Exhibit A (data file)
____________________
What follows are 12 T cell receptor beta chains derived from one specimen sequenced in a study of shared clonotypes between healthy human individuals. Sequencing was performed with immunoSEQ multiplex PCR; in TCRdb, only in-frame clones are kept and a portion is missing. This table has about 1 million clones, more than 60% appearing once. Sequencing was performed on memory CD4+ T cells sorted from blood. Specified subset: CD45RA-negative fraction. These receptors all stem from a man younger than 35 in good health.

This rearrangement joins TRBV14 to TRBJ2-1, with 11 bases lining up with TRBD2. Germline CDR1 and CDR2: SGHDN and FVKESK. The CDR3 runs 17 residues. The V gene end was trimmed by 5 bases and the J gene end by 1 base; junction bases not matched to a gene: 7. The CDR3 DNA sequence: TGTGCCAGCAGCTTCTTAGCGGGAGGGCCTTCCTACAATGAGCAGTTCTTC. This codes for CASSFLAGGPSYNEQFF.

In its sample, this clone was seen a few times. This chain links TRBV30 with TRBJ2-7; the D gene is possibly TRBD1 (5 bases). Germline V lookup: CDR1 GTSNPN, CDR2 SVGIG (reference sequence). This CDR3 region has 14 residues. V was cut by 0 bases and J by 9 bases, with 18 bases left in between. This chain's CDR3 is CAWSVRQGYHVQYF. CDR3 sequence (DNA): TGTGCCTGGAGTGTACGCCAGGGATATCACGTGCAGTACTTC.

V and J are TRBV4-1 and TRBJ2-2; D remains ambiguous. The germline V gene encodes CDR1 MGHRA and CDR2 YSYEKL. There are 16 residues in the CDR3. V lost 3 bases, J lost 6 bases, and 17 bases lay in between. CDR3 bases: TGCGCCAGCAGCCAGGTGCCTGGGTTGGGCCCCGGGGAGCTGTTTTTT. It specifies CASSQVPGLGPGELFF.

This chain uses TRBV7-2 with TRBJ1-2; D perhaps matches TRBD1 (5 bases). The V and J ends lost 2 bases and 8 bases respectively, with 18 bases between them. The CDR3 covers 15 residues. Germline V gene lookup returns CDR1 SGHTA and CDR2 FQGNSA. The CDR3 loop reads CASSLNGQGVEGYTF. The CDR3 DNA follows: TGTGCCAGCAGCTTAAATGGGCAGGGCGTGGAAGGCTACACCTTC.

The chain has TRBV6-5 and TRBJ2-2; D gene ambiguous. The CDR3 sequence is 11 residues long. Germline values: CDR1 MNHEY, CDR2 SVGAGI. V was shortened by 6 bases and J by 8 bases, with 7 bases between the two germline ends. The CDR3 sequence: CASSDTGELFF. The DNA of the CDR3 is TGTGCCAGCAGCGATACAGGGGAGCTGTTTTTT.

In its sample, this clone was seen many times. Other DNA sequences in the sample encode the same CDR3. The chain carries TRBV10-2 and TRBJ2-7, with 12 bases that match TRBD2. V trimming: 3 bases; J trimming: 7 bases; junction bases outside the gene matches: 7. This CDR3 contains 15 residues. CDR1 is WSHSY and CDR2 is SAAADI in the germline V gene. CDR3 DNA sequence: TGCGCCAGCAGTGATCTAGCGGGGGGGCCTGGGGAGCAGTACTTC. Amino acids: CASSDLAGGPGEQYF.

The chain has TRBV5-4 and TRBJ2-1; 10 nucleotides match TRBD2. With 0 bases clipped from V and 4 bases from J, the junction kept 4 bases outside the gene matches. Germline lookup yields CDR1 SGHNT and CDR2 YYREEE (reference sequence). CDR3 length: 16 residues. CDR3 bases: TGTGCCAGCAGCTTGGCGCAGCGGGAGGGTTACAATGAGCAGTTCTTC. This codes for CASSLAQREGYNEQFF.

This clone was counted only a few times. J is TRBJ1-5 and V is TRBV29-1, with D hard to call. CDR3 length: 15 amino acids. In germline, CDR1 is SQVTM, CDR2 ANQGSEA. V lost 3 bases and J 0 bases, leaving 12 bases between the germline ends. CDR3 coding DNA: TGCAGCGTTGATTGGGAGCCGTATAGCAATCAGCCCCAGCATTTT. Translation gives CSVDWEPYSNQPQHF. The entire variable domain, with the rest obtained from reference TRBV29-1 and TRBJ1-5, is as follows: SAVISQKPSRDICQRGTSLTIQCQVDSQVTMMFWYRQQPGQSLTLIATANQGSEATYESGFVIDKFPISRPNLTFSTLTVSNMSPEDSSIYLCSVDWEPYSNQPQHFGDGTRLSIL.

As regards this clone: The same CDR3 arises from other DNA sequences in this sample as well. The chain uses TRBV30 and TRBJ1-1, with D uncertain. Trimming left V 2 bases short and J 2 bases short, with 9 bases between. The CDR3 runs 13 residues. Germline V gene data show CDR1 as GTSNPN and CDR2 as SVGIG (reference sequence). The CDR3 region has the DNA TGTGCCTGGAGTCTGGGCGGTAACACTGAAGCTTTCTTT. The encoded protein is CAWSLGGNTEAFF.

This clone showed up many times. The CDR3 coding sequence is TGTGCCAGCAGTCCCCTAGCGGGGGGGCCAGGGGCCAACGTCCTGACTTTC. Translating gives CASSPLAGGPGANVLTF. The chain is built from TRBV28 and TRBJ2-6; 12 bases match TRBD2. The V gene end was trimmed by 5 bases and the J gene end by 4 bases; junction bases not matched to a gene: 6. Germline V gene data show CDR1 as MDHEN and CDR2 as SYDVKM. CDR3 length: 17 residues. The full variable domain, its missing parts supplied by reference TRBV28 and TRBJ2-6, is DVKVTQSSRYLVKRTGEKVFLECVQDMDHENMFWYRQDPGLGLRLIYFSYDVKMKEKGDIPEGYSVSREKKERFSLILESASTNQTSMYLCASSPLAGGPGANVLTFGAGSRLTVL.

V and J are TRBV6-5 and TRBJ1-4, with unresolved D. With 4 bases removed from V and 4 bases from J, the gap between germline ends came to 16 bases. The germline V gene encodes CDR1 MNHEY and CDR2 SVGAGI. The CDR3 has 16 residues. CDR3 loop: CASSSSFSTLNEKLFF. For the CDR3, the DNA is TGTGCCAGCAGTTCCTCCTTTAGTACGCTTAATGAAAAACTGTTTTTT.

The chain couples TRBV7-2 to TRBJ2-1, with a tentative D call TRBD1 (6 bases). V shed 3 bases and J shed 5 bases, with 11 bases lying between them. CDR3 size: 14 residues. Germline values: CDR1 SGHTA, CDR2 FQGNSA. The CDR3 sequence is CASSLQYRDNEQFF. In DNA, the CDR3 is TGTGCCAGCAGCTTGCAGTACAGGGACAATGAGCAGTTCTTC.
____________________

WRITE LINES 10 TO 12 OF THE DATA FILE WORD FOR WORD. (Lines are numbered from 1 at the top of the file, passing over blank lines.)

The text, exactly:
As regards this clone: The same CDR3 arises from other DNA sequences in this sample as well. The chain uses TRBV30 and TRBJ1-1, with D uncertain. Trimming left V 2 bases short and J 2 bases short, with 9 bases between. The CDR3 runs 13 residues. Germline V gene data show CDR1 as GTSNPN and CDR2 as SVGIG (reference sequence). The CDR3 region has the DNA TGTGCCTGGAGTCTGGGCGGTAACACTGAAGCTTTCTTT. The encoded protein is CAWSLGGNTEAFF.

This clone showed up many times. The CDR3 coding sequence is TGTGCCAGCAGTCCCCTAGCGGGGGGGCCAGGGGCCAACGTCCTGACTTTC. Translating gives CASSPLAGGPGANVLTF. The chain is built from TRBV28 and TRBJ2-6; 12 bases match TRBD2. The V gene end was trimmed by 5 bases and the J gene end by 4 bases; junction bases not matched to a gene: 6. Germline V gene data show CDR1 as MDHEN and CDR2 as SYDVKM. CDR3 length: 17 residues. The full variable domain, its missing parts supplied by reference TRBV28 and TRBJ2-6, is DVKVTQSSRYLVKRTGEKVFLECVQDMDHENMFWYRQDPGLGLRLIYFSYDVKMKEKGDIPEGYSVSREKKERFSLILESASTNQTSMYLCASSPLAGGPGANVLTFGAGSRLTVL.

V and J are TRBV6-5 and TRBJ1-4, with unresolved D. With 4 bases removed from V and 4 bases from J, the gap between germline ends came to 16 bases. The germline V gene encodes CDR1 MNHEY and CDR2 SVGAGI. The CDR3 has 16 residues. CDR3 loop: CASSSSFSTLNEKLFF. For the CDR3, the DNA is TGTGCCAGCAGTTCCTCCTTTAGTACGCTTAATGAAAAACTGTTTTTT.